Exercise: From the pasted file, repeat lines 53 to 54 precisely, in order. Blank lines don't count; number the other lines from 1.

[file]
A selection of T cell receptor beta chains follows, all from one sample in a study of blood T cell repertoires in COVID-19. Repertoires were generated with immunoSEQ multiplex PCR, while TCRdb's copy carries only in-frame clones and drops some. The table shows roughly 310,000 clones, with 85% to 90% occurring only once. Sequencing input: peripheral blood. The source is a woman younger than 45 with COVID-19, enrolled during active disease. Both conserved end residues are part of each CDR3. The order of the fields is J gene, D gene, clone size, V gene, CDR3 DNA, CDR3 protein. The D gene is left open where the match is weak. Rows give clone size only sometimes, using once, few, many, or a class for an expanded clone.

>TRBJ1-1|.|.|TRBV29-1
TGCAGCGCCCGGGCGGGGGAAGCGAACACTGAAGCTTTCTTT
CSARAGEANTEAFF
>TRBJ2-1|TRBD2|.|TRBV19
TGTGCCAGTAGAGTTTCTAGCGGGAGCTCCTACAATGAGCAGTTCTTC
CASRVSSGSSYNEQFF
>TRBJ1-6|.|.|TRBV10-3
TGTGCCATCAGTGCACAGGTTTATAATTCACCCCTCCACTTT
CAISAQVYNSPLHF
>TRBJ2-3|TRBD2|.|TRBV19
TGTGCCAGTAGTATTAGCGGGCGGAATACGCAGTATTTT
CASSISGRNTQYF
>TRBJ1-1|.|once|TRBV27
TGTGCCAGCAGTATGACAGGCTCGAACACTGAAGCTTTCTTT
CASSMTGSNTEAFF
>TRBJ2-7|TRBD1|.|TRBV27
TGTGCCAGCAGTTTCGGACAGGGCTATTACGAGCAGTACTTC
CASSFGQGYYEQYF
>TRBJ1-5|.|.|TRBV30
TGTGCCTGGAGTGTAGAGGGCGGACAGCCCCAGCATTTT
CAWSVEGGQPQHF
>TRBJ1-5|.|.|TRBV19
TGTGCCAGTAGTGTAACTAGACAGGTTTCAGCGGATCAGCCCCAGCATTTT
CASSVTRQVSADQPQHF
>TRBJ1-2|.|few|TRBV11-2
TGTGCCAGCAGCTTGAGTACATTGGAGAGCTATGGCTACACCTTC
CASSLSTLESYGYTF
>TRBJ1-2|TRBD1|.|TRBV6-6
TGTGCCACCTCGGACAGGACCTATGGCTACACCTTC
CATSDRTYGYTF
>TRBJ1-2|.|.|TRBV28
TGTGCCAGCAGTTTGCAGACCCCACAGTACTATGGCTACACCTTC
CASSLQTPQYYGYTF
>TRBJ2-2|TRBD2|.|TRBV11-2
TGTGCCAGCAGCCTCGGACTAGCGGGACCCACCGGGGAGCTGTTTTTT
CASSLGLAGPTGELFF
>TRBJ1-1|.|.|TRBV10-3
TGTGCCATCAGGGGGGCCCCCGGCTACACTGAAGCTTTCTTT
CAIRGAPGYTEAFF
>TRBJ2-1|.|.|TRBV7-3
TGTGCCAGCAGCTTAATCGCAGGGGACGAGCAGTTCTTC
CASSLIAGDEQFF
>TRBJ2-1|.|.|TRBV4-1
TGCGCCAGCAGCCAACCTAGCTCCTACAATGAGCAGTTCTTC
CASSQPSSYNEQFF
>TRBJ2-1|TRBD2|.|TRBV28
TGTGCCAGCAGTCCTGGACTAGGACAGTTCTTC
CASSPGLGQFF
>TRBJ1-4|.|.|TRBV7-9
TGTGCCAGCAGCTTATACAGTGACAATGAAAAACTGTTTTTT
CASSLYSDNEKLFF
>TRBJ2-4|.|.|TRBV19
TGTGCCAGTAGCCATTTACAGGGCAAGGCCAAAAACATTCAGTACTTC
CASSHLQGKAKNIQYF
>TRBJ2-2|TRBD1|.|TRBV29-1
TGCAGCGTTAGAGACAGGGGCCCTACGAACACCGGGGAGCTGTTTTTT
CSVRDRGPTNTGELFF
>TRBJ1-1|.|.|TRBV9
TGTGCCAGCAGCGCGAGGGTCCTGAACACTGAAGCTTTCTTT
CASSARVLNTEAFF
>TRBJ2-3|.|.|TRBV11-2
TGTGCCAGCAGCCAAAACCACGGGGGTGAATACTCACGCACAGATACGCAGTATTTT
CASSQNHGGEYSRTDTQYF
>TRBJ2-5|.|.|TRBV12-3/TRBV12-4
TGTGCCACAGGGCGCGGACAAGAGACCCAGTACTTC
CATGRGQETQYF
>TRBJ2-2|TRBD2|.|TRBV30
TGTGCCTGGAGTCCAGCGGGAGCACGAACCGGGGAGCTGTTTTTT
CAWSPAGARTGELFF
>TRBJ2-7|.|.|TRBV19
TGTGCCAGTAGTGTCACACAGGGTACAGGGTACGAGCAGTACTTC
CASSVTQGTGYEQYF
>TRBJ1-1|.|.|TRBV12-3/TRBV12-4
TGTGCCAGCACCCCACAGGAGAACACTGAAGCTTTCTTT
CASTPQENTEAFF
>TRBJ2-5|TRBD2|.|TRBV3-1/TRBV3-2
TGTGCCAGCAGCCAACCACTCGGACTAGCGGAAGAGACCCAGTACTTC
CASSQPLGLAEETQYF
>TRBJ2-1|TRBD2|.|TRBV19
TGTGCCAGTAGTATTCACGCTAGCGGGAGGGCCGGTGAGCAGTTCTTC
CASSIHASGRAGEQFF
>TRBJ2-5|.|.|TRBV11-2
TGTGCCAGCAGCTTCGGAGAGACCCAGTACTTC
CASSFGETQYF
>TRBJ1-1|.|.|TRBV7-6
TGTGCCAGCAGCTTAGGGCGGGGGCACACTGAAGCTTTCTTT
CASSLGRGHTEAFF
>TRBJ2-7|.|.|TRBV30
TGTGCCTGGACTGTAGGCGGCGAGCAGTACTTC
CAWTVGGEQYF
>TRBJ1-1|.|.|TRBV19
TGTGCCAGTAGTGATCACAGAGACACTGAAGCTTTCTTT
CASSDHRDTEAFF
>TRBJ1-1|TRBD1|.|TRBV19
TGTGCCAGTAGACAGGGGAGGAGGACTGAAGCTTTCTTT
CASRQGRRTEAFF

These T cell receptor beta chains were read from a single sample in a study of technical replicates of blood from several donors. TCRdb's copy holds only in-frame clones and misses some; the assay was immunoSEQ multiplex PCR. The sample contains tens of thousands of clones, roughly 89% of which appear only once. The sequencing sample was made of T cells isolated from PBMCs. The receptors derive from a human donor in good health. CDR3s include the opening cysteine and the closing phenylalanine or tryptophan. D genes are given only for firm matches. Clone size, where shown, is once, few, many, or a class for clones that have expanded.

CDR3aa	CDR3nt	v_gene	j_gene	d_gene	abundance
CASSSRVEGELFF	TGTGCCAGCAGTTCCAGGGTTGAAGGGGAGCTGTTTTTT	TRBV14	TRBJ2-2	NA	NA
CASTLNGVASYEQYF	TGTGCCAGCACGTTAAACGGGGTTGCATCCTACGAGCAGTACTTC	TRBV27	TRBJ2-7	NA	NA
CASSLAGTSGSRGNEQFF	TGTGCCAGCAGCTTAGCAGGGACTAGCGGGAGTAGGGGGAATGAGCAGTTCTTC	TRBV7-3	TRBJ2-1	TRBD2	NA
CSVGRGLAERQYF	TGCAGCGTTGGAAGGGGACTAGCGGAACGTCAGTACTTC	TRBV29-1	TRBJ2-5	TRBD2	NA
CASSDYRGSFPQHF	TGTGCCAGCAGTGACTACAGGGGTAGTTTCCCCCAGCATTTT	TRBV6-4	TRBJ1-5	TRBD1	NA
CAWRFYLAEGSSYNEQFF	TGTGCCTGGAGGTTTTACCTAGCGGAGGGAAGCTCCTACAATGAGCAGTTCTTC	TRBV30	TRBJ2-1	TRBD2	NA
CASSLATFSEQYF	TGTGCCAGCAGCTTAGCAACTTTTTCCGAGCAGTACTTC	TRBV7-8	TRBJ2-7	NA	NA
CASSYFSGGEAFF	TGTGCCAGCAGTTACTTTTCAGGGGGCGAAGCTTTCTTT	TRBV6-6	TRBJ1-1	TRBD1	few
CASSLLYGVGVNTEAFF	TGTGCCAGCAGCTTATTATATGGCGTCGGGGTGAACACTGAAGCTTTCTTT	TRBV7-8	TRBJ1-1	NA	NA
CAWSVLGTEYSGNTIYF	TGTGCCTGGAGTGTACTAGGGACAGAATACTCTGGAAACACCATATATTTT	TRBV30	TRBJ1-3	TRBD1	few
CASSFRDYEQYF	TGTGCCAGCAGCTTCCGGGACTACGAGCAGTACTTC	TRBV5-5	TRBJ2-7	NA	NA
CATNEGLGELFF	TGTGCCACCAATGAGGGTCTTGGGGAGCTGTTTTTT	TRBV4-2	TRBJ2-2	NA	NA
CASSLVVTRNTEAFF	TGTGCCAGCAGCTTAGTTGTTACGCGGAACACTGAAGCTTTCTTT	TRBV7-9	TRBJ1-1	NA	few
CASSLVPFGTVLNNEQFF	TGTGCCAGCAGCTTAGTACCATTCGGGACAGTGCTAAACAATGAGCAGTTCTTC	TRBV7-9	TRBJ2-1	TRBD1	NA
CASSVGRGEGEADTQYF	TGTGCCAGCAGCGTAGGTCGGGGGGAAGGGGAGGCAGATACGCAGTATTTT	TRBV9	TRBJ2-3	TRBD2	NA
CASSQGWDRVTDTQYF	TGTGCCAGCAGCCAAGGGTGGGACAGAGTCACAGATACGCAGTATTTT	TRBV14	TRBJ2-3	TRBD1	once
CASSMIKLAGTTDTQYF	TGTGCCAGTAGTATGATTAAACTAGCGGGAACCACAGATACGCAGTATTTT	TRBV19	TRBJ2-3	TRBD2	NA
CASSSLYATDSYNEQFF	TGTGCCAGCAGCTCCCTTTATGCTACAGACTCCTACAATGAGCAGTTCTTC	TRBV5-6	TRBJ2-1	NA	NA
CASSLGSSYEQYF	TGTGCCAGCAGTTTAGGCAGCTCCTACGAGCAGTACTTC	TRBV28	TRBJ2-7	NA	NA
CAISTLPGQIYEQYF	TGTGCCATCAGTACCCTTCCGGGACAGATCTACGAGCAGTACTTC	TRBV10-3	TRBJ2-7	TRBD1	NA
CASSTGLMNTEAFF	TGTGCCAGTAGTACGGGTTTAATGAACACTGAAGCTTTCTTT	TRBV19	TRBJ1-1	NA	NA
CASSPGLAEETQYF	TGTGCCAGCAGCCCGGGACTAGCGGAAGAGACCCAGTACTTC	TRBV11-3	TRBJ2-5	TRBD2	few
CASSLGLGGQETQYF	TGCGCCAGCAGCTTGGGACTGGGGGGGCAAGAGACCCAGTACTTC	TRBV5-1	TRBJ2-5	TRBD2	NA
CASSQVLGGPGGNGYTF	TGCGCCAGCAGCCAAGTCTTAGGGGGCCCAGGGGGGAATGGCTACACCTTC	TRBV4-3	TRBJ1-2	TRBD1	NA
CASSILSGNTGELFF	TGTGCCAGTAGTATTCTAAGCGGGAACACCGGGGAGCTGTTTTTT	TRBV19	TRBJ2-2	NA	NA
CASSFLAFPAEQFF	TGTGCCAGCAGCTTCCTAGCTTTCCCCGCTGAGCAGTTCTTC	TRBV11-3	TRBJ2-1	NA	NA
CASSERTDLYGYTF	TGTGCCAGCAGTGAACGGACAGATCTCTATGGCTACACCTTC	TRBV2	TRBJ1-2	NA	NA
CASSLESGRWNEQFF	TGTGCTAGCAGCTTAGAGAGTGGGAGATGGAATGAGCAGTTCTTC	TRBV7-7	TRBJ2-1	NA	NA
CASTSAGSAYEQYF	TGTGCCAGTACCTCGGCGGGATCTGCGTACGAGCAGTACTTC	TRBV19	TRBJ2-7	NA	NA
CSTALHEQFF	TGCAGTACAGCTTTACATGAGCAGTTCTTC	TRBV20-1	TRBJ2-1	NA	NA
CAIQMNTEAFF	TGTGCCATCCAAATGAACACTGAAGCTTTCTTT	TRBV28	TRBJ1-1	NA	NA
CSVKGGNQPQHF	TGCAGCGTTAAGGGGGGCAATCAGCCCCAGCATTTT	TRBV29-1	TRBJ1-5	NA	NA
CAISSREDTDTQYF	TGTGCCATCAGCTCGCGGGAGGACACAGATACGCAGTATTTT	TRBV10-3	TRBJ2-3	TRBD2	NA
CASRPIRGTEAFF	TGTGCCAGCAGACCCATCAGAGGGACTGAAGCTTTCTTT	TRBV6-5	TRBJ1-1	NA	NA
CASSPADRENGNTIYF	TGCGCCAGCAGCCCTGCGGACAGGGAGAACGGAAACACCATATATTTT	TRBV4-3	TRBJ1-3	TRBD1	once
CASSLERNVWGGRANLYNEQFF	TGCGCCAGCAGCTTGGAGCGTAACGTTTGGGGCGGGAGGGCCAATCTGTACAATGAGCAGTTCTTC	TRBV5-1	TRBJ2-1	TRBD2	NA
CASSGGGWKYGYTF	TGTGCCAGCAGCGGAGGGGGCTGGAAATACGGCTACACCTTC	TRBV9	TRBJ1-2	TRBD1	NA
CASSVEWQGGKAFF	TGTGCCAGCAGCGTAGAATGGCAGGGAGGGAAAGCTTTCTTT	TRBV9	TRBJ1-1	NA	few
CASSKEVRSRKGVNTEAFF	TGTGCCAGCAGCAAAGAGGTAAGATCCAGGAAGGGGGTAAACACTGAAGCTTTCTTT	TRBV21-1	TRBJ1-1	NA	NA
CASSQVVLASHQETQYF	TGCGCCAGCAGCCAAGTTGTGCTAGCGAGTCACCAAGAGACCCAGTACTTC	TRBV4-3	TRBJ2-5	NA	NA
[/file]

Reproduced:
>TRBJ2-4|.|.|TRBV19
TGTGCCAGTAGCCATTTACAGGGCAAGGCCAAAAACATTCAGTACTTC